Referring to the schematic showing of Eig. 2, 'fthe ho'llow rod 13 -.extending axially within'the sleeve 12 is connected therew'ith at the-iaxially spaced locations =18, as will be ex gilained with greater detail in relation "to ig. '5, the connections 18 principally :ser'ving lto transmit o'the'r than -axialloads from f the sleeve l to 'the rod, :i. e.

no'rm'al'ancl lateral loads perpendicular :to one another and' to theaxis, although some axial loading -is 'trans -mitt'ed by connections 18. Withinthe rod are two axial foree 'gages 19 spaced ataxially opposite 'sides of a pin 20 GO- conn'ecting the gages to the sleeve through :openingsin the ro'd and transmitting axial loads "from' the sleeveto th'e gages, "the position :of the pin being referenced 'as intermediate the spaced locations 1 8 land ipreferably flinter'mediate-Lthe opposite ends of the sleeve. :The "two gag'e's are respectively connectedcin axial load Itrans- 'initti'ng relation with the rod -attwo other:positions 21 also at axially opposite sides ofthe'refere'nce positioniand ::equidistant therefrom. When the sleeve is :axia'lly loaded in 1diriection tof' arrow .22, :tension end-compression 70 loadstarefrespectively transmitted through the gages'-1 9 as --.-shown inFig. .2.

.-In:-Fig. 5embodying the same constructionas-.in'Fig. 2, p

and representing conditions at the gages during difierential heating of the sleeve and rod, both gages 19 transmit equal tension loads when those rod portions between the reference pin 20 and connections 21 are heated, since they expand equally and oppositely from the reference. Any relative heating and expansion of the sleeve is not transrnitted through pin 20 to the gages as axial loading since the sleeve expands equally on opposite axial sides of the reference 20, and any absolute displacement of the reference does not affect the gage reading since the gages are connected to the reference. Such sleeve relative expansion due to heating causes transmission of unwanted axial loading to the hollow rod or inner sleeve through connections 18, to the extent the latter are capable of transmitting such axial loading. Therefore, true and unwanted loading can be distinguished by effecting cancellation of the force gage outputs resulting from differential rod and sleeve heating, as will be described.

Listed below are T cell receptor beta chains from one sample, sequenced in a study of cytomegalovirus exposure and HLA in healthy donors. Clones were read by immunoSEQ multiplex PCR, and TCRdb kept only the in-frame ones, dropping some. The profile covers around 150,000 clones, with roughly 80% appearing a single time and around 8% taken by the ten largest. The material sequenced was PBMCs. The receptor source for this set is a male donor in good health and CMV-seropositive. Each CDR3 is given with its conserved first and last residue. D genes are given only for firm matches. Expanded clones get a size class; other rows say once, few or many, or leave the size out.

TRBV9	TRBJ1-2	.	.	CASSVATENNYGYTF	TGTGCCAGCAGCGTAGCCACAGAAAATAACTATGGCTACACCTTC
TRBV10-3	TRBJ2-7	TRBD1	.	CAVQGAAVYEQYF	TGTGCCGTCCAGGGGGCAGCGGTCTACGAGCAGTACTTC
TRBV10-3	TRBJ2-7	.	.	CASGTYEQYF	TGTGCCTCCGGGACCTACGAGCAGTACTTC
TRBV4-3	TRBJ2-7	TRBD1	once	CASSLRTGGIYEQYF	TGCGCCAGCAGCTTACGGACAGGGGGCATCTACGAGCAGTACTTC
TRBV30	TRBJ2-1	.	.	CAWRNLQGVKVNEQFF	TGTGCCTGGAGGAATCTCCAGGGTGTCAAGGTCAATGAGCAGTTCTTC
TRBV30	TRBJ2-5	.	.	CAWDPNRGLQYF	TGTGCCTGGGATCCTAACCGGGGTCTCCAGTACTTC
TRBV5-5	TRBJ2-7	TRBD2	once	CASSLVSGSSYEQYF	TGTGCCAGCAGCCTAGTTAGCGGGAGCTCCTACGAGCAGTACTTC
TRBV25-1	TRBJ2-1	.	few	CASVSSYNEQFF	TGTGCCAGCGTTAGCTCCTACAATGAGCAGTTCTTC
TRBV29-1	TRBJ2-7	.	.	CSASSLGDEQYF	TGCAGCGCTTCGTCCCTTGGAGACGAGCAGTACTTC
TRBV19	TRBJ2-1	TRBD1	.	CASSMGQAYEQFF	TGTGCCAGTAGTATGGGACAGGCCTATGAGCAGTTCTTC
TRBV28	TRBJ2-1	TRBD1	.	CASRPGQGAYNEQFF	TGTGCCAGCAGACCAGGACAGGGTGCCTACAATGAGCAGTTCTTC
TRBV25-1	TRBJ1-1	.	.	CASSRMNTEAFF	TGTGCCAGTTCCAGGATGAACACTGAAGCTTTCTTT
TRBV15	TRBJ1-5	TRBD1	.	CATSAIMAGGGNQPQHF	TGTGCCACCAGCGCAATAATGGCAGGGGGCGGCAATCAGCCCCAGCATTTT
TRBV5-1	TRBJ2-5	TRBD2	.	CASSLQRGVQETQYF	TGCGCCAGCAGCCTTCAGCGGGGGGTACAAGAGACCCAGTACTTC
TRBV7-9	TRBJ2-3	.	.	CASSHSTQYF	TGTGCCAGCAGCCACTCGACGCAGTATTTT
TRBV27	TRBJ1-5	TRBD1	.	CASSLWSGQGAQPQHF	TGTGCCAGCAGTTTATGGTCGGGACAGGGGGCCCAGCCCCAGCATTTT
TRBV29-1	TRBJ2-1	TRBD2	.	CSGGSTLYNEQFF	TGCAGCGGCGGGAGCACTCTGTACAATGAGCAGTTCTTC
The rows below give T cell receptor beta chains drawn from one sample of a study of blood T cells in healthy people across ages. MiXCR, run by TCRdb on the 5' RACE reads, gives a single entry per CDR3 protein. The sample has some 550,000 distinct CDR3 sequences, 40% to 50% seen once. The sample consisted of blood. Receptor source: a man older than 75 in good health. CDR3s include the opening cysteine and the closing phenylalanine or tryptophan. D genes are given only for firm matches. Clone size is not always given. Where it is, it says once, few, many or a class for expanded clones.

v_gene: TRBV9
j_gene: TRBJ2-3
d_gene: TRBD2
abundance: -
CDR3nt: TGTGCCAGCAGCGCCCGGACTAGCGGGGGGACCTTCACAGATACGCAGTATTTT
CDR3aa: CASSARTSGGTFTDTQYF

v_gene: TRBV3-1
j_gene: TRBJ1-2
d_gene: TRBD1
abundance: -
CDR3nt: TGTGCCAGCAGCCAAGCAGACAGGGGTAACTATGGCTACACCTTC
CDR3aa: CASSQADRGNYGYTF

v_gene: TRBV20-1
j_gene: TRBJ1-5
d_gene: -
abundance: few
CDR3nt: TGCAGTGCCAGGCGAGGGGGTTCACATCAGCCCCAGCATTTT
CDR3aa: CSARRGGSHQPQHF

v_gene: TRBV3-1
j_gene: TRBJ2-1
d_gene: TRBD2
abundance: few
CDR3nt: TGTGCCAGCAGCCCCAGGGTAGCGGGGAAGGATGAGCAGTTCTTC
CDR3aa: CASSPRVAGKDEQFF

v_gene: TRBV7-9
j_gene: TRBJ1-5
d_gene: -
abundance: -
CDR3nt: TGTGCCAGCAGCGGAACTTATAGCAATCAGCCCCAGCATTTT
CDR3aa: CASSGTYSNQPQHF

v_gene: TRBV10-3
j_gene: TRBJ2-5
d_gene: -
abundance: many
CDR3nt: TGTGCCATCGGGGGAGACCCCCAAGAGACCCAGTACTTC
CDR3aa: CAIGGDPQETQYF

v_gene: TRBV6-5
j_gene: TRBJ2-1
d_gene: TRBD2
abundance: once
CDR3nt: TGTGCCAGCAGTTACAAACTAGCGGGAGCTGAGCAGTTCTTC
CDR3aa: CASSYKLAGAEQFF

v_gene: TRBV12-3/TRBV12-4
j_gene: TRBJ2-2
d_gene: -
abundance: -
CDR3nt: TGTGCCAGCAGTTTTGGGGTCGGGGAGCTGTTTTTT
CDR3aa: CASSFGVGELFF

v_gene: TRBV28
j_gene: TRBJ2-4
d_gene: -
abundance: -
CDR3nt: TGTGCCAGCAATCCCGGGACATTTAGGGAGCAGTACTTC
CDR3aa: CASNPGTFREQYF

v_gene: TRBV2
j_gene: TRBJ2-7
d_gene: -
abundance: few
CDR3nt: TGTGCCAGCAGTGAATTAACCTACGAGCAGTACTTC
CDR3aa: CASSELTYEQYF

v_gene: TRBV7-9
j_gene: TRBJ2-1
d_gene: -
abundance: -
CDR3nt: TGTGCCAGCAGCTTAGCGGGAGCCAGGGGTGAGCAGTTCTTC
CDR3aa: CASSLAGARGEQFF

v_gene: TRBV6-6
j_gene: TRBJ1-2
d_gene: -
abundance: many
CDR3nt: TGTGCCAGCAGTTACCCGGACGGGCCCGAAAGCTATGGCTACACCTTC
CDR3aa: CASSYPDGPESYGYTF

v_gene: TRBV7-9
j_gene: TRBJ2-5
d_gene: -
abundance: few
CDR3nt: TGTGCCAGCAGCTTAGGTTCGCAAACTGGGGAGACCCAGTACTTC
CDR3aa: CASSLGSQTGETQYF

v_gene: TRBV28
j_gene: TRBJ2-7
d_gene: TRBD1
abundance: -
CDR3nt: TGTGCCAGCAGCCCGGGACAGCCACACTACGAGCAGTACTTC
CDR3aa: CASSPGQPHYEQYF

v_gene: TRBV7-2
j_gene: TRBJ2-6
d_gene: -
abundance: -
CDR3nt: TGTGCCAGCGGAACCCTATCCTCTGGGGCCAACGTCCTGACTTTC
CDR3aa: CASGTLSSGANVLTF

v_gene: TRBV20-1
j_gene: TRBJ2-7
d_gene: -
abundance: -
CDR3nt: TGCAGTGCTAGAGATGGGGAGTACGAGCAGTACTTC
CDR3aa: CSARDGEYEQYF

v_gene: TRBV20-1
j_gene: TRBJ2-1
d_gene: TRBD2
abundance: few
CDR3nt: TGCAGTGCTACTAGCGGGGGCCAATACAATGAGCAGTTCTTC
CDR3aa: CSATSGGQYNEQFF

Referring now to Figs. 5 through 9, an actual force balance constructed in accordance with the present invention is shown to comprise an outer sleeve 23 containing axially spaced openings 24- for receiving fasteners connecting the sleeve to a test model. An axially elongated hollow rod 25 is mounted within the sleeve in spaced relation thereto to accommodate relative sleeve displacement not only in the axial direction but also sleeve twisting about the axis and normal and lateral displacement perpendicular thereto. Strain gage supports 26 and 27 interconnect the sleeve and rod at axially spaced locations, the two supports 26 to receive normal force components, and the two supports 27 side force components.

Each of the supports 26 and 27 has opposite internally threaded ends 28 connected respectively to the rod and sleeve by screws 29, and includes an integral loop 30 intermediate the ends and pairs of integral relatively normal webs or flexures 31 and 32 extending in planes between the support ends, as better described in United States Patent No. 2,796,503, issued June 18, 1957. The webs are adapted to transmit force and also to flex in response thereto, and for the purposes of the present invention it will be understood that the supports 26 and 27 are used to register normal and side force loading transmitted from the sleeve through the supports to the rod. Strain gages 33 are bonded to the sides of the beam columns forming the loop 30 for measuring force applied endwise through the supports.